SANTIAGO LATAM Airlines will offer refunds or the option of itinerary changes to pregnant women planning on travelling to Latin American and Caribbean countries impacted by the Zika virus, the company said on Wednesday.
Flight reservations have not been affected so far by worries about Zika, a spokeswoman for the airline said. But hotels and cruise operators who serve the region have said they are seeing growing concerns from travellers.
An outbreak of the mosquito-borne virus, linked to brain damage in thousands of babies in Brazil, is likely to spread to all countries in the Americas except for Canada and Chile, the World Health Organization (WHO) said this week.
Chile-based LATAM Airlines LAN.SN (LFL.N), Latin America's largest carrier, said it would offer refunds or the opportunity to change destination to medically-certified pregnant women and their travelling companions with international flights booked to Brazil, Colombia, Mexico, and other affected Latin American and Caribbean countries.
"For pregnant passengers that have already initiated their trips to the aforementioned destinations, they can return early, subject to seat availability, at no extra charge," the airline said in a statement.
U.S. airline United Airlines (UAL.N) also said this week it was allowing customers with reserved tickets for travel to impacted regions to postpone their trips or obtain refunds with no penalty.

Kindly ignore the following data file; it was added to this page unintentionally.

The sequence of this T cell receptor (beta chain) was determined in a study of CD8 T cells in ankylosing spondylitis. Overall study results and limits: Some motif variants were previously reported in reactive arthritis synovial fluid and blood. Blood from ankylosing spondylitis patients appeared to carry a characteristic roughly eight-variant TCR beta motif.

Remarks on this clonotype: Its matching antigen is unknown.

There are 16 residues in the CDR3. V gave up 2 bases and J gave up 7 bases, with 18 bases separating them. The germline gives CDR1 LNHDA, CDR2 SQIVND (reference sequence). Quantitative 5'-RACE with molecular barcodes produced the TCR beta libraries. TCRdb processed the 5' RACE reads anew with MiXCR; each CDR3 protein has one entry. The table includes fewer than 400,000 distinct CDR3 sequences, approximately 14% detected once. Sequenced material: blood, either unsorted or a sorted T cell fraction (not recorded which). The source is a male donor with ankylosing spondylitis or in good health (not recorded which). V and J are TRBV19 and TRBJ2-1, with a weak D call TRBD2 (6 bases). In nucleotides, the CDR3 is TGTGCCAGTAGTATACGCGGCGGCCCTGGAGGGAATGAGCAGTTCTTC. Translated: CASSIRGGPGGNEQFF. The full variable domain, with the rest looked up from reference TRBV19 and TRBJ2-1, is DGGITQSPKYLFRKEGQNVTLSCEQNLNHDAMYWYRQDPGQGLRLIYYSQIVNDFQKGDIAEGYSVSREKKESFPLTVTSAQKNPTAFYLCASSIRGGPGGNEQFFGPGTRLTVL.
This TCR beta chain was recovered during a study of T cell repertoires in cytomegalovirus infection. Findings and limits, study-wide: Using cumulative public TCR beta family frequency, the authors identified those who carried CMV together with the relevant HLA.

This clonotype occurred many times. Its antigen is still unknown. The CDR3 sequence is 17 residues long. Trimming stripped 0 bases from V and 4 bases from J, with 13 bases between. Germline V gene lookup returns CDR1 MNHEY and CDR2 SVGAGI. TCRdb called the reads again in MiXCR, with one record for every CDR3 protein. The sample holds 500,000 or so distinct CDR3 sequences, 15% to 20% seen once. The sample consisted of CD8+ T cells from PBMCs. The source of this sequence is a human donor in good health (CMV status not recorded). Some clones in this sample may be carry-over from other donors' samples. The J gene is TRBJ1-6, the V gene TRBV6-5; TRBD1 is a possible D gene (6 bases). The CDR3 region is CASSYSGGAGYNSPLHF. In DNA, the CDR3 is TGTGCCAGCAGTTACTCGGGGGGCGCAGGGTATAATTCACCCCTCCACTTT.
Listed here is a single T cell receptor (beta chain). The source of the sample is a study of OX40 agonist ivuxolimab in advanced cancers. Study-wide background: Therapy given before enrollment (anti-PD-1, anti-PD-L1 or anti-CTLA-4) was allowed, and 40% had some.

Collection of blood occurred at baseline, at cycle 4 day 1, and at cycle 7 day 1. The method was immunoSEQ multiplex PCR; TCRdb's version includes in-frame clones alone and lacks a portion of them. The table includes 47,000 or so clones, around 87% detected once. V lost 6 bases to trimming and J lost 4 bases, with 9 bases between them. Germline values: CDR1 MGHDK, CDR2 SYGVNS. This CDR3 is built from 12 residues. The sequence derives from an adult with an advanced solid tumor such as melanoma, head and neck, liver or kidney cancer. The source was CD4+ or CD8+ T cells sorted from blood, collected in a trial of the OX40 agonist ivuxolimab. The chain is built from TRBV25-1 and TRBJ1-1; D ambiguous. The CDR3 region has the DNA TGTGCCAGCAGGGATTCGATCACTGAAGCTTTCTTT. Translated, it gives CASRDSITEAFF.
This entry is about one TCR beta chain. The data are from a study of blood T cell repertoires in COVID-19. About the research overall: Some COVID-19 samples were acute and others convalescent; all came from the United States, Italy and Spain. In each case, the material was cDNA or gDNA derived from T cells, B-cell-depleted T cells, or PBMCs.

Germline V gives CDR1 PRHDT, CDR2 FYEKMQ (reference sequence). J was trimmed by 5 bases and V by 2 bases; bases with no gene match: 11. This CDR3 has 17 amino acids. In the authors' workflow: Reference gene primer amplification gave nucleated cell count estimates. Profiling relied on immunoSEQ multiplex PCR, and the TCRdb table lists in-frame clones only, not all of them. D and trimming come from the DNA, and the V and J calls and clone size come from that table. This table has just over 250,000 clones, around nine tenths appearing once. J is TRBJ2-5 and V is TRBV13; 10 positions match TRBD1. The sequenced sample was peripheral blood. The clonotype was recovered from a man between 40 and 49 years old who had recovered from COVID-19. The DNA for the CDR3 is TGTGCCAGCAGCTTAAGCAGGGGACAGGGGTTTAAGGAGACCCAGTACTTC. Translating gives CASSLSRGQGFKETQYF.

LATAM Airlines, a group formed by Chile's LAN and Brazil's TAM, had not yet seen an impact on reservations due to concerns about the outbreak, a spokeswoman for the company said on Wednesday.
Avianca, the region's second biggest airline, and smaller Brazilian carrier Gol made similar comments on Tuesday.
However, the outbreak presents another potential headache for LATAM, which is already struggling with currency fluctuations, labour disputes and a fast declining Brazilian economy. The company is expected to post a net annual loss for the third year in a row when it reports 2015 results in March, according to Thomson Reuters estimates.
(Reporting by Anthony Esposito, Rosalba O'Brien and Felipe Iturrieta; Editing by Frances Kerry)
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